Evaluation criteria for websites
The following criteria are appropriate for evaluating information of any kind. Evaluation is especially imporant when dealing with information found online. Review the following criteria and answer the questions based on the web page you are evaluating. A high quality source with quality information will enable you to answer MOST of the questions with a "YES."
Defines who created the content, the individual or group's credentials/expertise and provides contact information
- Do you know who published the source?
- Is the author's name easily visible?
- What are the author's credentials and are they appropriate for the information provided?
- Can you find contact information?
- Is the source produced by a reputable organization?
Content is balanced, presenting all sides of an issue and multiple points-of-view
- Are various points-of-view presented?
- Is the source free of bias towards one point-of-view?
- Is the objectivity of the source consistent with its purpose?
- Is the source free of advertising?
Content is grammatically correct, verifiable and cited when necessary
- Is the content grammatically correct?
- Is the information accurate and verifiable?
- Are sources and references cited?
- Does the tone and style imply accuracy?
Content is relevant to your topic or research
- Does the purpose of the source (e.g. research, statistical, organizational) meet your needs?
- Who is the intended audience? Will information directed to this audience meet your needs?
- Is the information relevant to your research topic?
Information is current and updated frequently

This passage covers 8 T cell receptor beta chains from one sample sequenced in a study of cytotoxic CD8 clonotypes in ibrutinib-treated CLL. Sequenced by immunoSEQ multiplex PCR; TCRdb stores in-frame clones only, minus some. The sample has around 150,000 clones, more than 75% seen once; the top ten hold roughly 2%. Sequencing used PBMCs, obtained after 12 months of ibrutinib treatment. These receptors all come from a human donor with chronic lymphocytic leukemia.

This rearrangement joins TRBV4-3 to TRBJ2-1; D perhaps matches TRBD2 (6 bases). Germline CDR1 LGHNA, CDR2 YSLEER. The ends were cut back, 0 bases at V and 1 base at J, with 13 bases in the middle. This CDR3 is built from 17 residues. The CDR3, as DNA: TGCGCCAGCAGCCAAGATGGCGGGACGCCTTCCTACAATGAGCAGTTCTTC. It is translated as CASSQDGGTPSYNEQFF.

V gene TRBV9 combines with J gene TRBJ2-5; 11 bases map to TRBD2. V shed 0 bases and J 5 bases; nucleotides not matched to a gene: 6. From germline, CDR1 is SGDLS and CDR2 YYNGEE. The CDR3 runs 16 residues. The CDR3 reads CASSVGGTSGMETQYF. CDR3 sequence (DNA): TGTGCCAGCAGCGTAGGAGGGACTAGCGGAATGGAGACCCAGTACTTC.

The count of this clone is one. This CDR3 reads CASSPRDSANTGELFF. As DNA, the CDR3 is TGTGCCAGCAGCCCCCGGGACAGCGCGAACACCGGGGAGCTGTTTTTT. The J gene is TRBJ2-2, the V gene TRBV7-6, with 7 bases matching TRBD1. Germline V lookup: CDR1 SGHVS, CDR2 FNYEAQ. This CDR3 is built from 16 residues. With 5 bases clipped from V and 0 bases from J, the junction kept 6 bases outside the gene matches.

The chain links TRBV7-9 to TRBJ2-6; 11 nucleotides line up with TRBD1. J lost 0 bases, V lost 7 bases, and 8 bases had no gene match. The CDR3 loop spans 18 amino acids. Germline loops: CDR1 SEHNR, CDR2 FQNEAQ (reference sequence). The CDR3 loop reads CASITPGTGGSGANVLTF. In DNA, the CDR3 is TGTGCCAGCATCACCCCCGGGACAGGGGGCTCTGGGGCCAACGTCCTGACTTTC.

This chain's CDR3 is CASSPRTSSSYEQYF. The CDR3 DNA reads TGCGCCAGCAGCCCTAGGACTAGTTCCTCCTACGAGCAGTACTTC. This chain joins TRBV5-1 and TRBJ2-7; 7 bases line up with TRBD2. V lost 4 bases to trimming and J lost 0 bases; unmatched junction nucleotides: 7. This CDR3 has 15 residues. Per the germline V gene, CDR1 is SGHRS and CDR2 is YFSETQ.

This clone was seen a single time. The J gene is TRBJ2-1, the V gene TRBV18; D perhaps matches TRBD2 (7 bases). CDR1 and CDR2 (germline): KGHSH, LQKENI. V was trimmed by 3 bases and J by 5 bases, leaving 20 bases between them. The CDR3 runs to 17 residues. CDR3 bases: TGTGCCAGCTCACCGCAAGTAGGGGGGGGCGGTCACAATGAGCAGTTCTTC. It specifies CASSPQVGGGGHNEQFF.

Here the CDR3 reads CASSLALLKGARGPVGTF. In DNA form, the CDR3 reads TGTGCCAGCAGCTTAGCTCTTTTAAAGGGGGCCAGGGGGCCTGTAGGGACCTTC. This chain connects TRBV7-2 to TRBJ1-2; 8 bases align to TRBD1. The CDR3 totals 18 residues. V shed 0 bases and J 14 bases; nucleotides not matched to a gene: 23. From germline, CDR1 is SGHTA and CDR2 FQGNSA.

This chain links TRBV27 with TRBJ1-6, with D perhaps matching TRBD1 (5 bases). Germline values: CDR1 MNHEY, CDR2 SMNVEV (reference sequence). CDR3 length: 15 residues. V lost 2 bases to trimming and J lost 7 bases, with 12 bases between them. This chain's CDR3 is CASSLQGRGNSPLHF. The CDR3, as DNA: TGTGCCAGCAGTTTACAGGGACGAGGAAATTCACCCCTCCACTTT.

- Do you know when the information was originally published and is the date acceptable?
- Do you know when the information was last updated and is the date acceptable?
- Are web links current and reliable?
- Do charts and graphs have dates?
**Used with permission, Camdon-Carroll Library, Morehead State University, USA.
A URL (Uniform Resource Locator) is a web address for a page or document on the World Wide Web. We can make some educated guesses about the reliability of a web site if we know a little about URLs.
Each URL (for example http://www.whitehouse.gov/about/internships), consists of an access protocol (http), a domain name (www.whitehouse.gov), and an optional path to a file or resource residing on that server (about/internships).
The domain name indicates the organization responsible for the site (www.whitehouse.gov in the example above). The top-level domain indicates the type of site (gov in the example above).
The most common top-level domains and the type of site they indicate are:
- com commercial business or for-profit organizations
- co.za commercial South Africa
- gov United States government agencies
- gov.za government South Africa
- edu educational institutions
- ac academic institutions
- mil United States military organizations
- org non-profit organizations
In general, .gov and .edu web sites are more reliable than .com web sites.
The tutorial below will teach you how to find quality information on the web.
*From the Intute Virtual Training Suite.